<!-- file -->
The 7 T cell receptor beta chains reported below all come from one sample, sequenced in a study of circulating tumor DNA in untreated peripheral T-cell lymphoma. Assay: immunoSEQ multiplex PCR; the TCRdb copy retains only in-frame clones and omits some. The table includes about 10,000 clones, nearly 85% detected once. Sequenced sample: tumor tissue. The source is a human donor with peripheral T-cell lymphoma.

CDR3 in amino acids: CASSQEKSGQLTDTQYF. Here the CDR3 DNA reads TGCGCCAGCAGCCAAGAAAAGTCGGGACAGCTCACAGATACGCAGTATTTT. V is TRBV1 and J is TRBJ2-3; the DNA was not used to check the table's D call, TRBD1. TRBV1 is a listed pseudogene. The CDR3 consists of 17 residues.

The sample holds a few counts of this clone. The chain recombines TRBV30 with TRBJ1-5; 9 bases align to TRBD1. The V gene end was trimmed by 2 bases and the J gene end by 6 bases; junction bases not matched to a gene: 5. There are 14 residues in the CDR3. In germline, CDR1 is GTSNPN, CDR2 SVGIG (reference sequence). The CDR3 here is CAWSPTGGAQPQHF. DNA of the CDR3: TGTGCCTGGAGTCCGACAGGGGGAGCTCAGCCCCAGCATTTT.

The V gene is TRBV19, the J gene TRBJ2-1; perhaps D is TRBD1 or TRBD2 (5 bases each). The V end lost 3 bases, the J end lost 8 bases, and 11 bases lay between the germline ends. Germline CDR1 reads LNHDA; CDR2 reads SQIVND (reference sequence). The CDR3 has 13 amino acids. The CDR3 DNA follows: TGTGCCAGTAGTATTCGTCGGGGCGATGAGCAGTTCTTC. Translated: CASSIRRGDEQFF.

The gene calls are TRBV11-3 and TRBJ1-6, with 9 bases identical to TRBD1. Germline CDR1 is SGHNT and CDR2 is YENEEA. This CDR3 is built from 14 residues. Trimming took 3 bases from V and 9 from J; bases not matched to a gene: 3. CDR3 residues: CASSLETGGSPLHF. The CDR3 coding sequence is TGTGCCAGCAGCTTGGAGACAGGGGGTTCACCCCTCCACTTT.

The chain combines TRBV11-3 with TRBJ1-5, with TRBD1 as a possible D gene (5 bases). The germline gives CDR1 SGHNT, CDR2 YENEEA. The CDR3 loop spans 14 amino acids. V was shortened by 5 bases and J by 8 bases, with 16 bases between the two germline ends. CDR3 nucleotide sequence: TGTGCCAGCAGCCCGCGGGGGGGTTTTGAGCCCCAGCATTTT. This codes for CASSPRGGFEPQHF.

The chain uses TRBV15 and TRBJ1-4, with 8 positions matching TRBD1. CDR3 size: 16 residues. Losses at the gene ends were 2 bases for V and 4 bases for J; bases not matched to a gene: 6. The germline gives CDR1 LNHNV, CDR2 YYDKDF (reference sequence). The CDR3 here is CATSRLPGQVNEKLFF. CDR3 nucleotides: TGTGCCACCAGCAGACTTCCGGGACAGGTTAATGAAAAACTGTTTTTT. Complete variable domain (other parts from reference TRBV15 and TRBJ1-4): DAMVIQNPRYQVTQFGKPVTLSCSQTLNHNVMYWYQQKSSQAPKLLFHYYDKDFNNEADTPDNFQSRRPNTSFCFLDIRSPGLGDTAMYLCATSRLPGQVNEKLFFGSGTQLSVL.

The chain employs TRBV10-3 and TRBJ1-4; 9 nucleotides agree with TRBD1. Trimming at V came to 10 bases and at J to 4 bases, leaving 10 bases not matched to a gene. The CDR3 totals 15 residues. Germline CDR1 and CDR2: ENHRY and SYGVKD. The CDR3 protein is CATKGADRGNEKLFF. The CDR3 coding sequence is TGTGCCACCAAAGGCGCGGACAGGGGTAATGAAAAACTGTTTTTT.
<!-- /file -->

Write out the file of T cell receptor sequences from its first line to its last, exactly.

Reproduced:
The 7 T cell receptor beta chains reported below all come from one sample, sequenced in a study of circulating tumor DNA in untreated peripheral T-cell lymphoma. Assay: immunoSEQ multiplex PCR; the TCRdb copy retains only in-frame clones and omits some. The table includes about 10,000 clones, nearly 85% detected once. Sequenced sample: tumor tissue. The source is a human donor with peripheral T-cell lymphoma.

CDR3 in amino acids: CASSQEKSGQLTDTQYF. Here the CDR3 DNA reads TGCGCCAGCAGCCAAGAAAAGTCGGGACAGCTCACAGATACGCAGTATTTT. V is TRBV1 and J is TRBJ2-3; the DNA was not used to check the table's D call, TRBD1. TRBV1 is a listed pseudogene. The CDR3 consists of 17 residues.

The sample holds a few counts of this clone. The chain recombines TRBV30 with TRBJ1-5; 9 bases align to TRBD1. The V gene end was trimmed by 2 bases and the J gene end by 6 bases; junction bases not matched to a gene: 5. There are 14 residues in the CDR3. In germline, CDR1 is GTSNPN, CDR2 SVGIG (reference sequence). The CDR3 here is CAWSPTGGAQPQHF. DNA of the CDR3: TGTGCCTGGAGTCCGACAGGGGGAGCTCAGCCCCAGCATTTT.

The V gene is TRBV19, the J gene TRBJ2-1; perhaps D is TRBD1 or TRBD2 (5 bases each). The V end lost 3 bases, the J end lost 8 bases, and 11 bases lay between the germline ends. Germline CDR1 reads LNHDA; CDR2 reads SQIVND (reference sequence). The CDR3 has 13 amino acids. The CDR3 DNA follows: TGTGCCAGTAGTATTCGTCGGGGCGATGAGCAGTTCTTC. Translated: CASSIRRGDEQFF.

The gene calls are TRBV11-3 and TRBJ1-6, with 9 bases identical to TRBD1. Germline CDR1 is SGHNT and CDR2 is YENEEA. This CDR3 is built from 14 residues. Trimming took 3 bases from V and 9 from J; bases not matched to a gene: 3. CDR3 residues: CASSLETGGSPLHF. The CDR3 coding sequence is TGTGCCAGCAGCTTGGAGACAGGGGGTTCACCCCTCCACTTT.

The chain combines TRBV11-3 with TRBJ1-5, with TRBD1 as a possible D gene (5 bases). The germline gives CDR1 SGHNT, CDR2 YENEEA. The CDR3 loop spans 14 amino acids. V was shortened by 5 bases and J by 8 bases, with 16 bases between the two germline ends. CDR3 nucleotide sequence: TGTGCCAGCAGCCCGCGGGGGGGTTTTGAGCCCCAGCATTTT. This codes for CASSPRGGFEPQHF.

The chain uses TRBV15 and TRBJ1-4, with 8 positions matching TRBD1. CDR3 size: 16 residues. Losses at the gene ends were 2 bases for V and 4 bases for J; bases not matched to a gene: 6. The germline gives CDR1 LNHNV, CDR2 YYDKDF (reference sequence). The CDR3 here is CATSRLPGQVNEKLFF. CDR3 nucleotides: TGTGCCACCAGCAGACTTCCGGGACAGGTTAATGAAAAACTGTTTTTT. Complete variable domain (other parts from reference TRBV15 and TRBJ1-4): DAMVIQNPRYQVTQFGKPVTLSCSQTLNHNVMYWYQQKSSQAPKLLFHYYDKDFNNEADTPDNFQSRRPNTSFCFLDIRSPGLGDTAMYLCATSRLPGQVNEKLFFGSGTQLSVL.

The chain employs TRBV10-3 and TRBJ1-4; 9 nucleotides agree with TRBD1. Trimming at V came to 10 bases and at J to 4 bases, leaving 10 bases not matched to a gene. The CDR3 totals 15 residues. Germline CDR1 and CDR2: ENHRY and SYGVKD. The CDR3 protein is CATKGADRGNEKLFF. The CDR3 coding sequence is TGTGCCACCAAAGGCGCGGACAGGGGTAATGAAAAACTGTTTTTT.